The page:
Editorial Comment

When Credit Is Due

 

    One feature of life in a small town is the interesting dynamic that occurs with the administration and political leadership of the municipality, vis-a-vis their dealings with the public, who are also their friends and neighbours. It’s not like in a big city like Edmonton where the chance of the average person having a beer, or otherwise interacting socially, with the mayor, council, or the highest level of the local civil service is minute. In smaller towns, it is practically unavoidable.

    It seems this familiarity with the elected officials and administrative staff has a number of effects on the aforementioned dynamic. For some townsfolk, it makes them apathetic about local politics since they aren’t going to find fault with their friends and how they conduct the town’s affairs. The assumption is they will do a good job and trust their buddies to do the best they can with the resources at their disposal. After all, their kids were in the same classes together. As parents, they worked hard for the PTA, or Scouts or some service club. They wouldn’t think of risking a friendship to find fault with the local government.

    Then there are people for whom it seems the aforementioned familiarity makes them resent their civic leaders; even more than one might in a larger centre where the city council and the managers are practically invisible, except perhaps at a distance, behind a lectern giving a speech. For the Negative Nellies, their elected officials and public employees are people to be judged, vilified and gossiped about. Nothing civic officials do is ever good enough and all the political leaders are crooks, buffoons or worse, crooked buffoons. If the complaining class attend a town function it’s to ridicule and sneer, but that’s okay because they rarely show up, anyway.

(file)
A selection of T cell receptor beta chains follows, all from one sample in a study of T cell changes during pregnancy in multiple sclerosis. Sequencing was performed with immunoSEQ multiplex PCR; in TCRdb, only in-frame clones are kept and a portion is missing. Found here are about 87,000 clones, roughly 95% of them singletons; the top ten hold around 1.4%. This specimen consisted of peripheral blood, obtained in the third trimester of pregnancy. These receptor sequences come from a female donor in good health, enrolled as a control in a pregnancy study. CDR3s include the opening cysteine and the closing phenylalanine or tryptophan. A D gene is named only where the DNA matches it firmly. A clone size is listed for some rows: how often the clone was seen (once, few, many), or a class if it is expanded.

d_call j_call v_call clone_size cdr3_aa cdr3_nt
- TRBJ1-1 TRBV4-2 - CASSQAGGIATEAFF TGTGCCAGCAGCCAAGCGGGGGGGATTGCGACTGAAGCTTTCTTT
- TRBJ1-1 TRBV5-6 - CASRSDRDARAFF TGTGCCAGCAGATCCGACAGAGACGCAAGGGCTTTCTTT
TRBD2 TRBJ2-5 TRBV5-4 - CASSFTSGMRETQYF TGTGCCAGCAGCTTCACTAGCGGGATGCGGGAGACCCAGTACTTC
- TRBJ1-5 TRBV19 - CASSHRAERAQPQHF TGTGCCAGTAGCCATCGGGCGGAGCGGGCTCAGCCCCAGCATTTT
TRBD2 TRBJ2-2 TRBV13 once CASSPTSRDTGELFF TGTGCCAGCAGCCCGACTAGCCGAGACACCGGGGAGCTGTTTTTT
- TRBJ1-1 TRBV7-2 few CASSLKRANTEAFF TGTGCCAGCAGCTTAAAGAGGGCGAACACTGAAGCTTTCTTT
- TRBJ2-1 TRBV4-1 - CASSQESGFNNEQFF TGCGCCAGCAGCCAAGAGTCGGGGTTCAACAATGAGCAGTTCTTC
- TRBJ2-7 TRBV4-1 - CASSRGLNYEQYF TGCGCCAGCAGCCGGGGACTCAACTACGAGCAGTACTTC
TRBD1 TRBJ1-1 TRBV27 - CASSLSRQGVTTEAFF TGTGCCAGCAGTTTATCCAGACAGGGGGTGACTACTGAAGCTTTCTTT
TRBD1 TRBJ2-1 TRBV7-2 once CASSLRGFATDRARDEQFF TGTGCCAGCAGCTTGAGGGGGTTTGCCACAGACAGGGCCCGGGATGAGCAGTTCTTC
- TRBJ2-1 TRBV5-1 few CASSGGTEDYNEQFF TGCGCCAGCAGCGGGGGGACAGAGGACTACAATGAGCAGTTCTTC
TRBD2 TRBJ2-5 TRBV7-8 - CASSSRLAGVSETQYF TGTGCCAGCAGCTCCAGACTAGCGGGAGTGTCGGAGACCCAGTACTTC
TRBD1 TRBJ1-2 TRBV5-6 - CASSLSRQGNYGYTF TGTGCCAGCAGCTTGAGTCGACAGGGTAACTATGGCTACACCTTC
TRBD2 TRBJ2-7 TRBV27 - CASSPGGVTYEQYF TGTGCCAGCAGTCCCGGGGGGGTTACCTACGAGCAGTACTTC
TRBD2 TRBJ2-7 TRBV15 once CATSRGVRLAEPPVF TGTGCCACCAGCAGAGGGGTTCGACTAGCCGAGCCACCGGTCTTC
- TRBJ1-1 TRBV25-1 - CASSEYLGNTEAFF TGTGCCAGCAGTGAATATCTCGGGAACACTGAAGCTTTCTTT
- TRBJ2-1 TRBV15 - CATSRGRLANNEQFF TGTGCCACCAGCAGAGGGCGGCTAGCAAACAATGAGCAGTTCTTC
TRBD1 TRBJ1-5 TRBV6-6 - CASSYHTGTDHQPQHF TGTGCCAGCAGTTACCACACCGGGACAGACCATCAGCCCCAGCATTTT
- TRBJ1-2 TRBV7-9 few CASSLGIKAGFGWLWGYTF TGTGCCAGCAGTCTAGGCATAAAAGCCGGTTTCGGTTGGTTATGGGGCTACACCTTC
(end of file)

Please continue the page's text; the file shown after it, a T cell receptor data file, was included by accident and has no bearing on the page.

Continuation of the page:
It is tough for small town leaders to escape their roles, even when off work. If they attend and event to enjoy it as regular folk would, people can’t leave them alone. Given the familiarity factor, many town folk feel it’s fair to bring up town business when the local leaders are trying to enjoy their off time.

    It’s no wonder some municipal leaders choose to distance themselves from townies and avoid socializing out of the public’s prying eyes. Of course, this strategy can result in the perception that they’re snobs and think they’re much too good for us regular people.

        From my perspective as a person who has spent nine years on town council, I know all too well how this strange dynamic with the public can be. It’s difficult on both elected officials and those they hire to manage town operations. It’s always good to remember, like any other group; they are just human beings with frailties and foibles just like the rest of us.

    I was thinking about how council and staff members are slagged no matter how good a job they do last Saturday night during our town’s Volunteer Appreciation Night. The Legion Hall had been carefully, tastefully decorated with linens and attractive centre-pieces on the tables. The town had hired the same excellent caterer my acting group gets for our dinner theatre productions. Even the entertainment, despite being a bit twangy for my taste, served up a polished, professional show which thoroughly entertained the volunteers who came out to be feted. I couldn’t understand why anyone would purposefully miss it, although many did, despite the impressive turnout.

    Kudos must go to the organizers, but also the elected officials who obviously understand the real value of our volunteer base in the community. They are the ones who approve the budget for the event and it is apparent, if money spent on the function is any measure, they believe in the worth of the initiative a great deal.

    Of course I share that belief. From my experiences, I know how much of a difference volunteers have on the enhanced livability of a community. The amount of tax dollars that would have to be raised to provide the same level of recreation and other diversions; sports, arts, and darts, for example, would break a community. Those places with no volunteers simply do without.

    Despite the excellence of the event, and the effort, creativity and planning that went into it, I still overheard complaints, which saddened me. Personally, I would like to recognize the town for a job well done. If you’re going to complain when they screw up, you better be prepared to compliment when they excel. And they excelled.




 
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